If Unix was the mainstream, then all of our company laptops would be Unix, our network PCs, the NOC PCs, the monitoring software, etc.

There is NO NEED to use Linux as your primary OS. if you want to, great, but there is no need for a LAPTOP to have Linux as the primary OS.

Now, if you're setting up servers, etc... get used to linux. Get used to command line, but if you're just starting out, there is absolutely no need. Except for command line. It is very useful to know the unix commands. But, its not like you're just going to know perl. You're going to need a dev server to play around on, and your main laptop is NOT a good place to be testing code. Not to mention, you'll want to be familiar with SSH, telnet, etc for those devices that require it.

But you're going to LEARN that somewhere. You dont need to use it every day to learn it.

And, in my experience, at an ISP... there are a number of applications that are ONLY coded for Windows. Most of them are lower level, or vendor specific, but they DO exist and you need to know how to use them effectively.

I have YET to see an IT person in networking who uses a UNIX distro as their OS. Windows allows you to interface well with other people in your company, exchange is a useful thing to have around, etc, etc.

I'm sorry, but my recommendation was for the poster's laptop. Not any servers they might set up.

Also, I dont care what OS you use for a server so long as its operational and stable. And in my experience, a majority of those extremely stable servers are windows based.


My rant aside:
I have been using XP because my brother works at Microsoft and has given me copies of XP.
I use Ubuntu more and more as I enjoy it more and more.
At work, your computer is GOING to be Windows based.
My roommate cannot diagnose windows based problems, or change settings in Windows because he SOLELY uses Mac OS X and Ubuntu.
The business world, the work PCs, etc... are going to be Windows based.
If you want to hack it in IT, you NEED to know how to troubleshoot windows issues.
Anything that you might gain from using linux as your primary OS is going to be eclipsed within the first 2 chapters of any programming/unix/Cisco course you take.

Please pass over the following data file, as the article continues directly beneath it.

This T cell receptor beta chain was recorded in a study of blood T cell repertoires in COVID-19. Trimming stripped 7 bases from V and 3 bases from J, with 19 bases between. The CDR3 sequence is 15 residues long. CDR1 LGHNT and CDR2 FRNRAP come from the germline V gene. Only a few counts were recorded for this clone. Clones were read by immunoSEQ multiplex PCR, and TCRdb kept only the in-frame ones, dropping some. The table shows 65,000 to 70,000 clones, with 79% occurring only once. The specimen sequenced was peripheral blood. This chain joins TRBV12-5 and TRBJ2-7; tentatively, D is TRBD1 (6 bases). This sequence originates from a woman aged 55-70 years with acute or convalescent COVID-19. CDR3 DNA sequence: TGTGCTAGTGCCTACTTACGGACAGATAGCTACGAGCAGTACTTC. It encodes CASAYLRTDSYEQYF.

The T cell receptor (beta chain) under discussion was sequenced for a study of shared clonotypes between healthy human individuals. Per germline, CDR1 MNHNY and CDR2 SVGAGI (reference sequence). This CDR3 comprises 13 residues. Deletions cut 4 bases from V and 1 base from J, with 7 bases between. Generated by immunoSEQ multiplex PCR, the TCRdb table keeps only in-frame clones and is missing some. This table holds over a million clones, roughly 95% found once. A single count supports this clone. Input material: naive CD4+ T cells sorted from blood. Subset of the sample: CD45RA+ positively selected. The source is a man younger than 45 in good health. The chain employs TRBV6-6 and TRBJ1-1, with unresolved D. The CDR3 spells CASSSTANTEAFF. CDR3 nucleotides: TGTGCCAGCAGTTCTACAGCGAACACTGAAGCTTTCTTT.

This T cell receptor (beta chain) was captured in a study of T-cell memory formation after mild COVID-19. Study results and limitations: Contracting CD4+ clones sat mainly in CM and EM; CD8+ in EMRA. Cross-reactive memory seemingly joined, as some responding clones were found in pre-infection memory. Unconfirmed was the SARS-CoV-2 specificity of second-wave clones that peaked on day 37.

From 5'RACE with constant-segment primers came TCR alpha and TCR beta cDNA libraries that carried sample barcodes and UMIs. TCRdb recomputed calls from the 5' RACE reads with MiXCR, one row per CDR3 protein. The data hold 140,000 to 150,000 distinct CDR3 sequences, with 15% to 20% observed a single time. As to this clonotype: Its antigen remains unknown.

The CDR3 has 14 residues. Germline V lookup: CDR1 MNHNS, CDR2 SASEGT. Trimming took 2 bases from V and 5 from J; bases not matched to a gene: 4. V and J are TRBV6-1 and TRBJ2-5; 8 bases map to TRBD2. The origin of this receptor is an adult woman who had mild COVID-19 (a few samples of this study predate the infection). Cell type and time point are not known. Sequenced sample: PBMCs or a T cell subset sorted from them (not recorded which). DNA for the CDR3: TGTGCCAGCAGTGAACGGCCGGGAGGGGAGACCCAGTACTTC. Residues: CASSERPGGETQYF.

Cisco commands are easy enough to understand, and their help is extremely informative.
Juniper commands are a bit different, but also easy enough to understand.

DONT worry about it.
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Old 10-26-2008, 10:28 PM
 
Location: Seattle, WA
1,368 posts, read 6,295,405 times
Reputation: 542
Quote:
Originally Posted by walkingthecow View Post
Network management and design and you're recommending Windows? Haha, you've got to be kidding me. No offense, but most major corporations are running UNIX based servers, and there's a lot more than just knowing the command line. It also pays to know scripting languages (sed, awk, perl), sockets, daemons, servers (BIND, Apache, Oracle), and much, much more. Really, terrible advice to stick with Windows if you're going into networking. I would definitely get into AIX and Solaris as well, along with Linux and any BSD. Most people in the field do NOT have respect for networks whose backbone is Windows. Another thing, Linux is a good starting point for Cisco command line as well via terminal. Anyway, do NOT stick with Windows if you're going into networking.

Grrr. Its a laptop. NOT a server.
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Old 10-26-2008, 11:46 PM
 
Location: United Kingdom
339 posts, read 1,217,208 times
Reputation: 186
Guys, thank you for taking this issue on so strongly, but it was not my intention to cause an argument.

I have a solution anyway: virtual machines. Keep Vista, and VM whatever linux/unix OS I need to.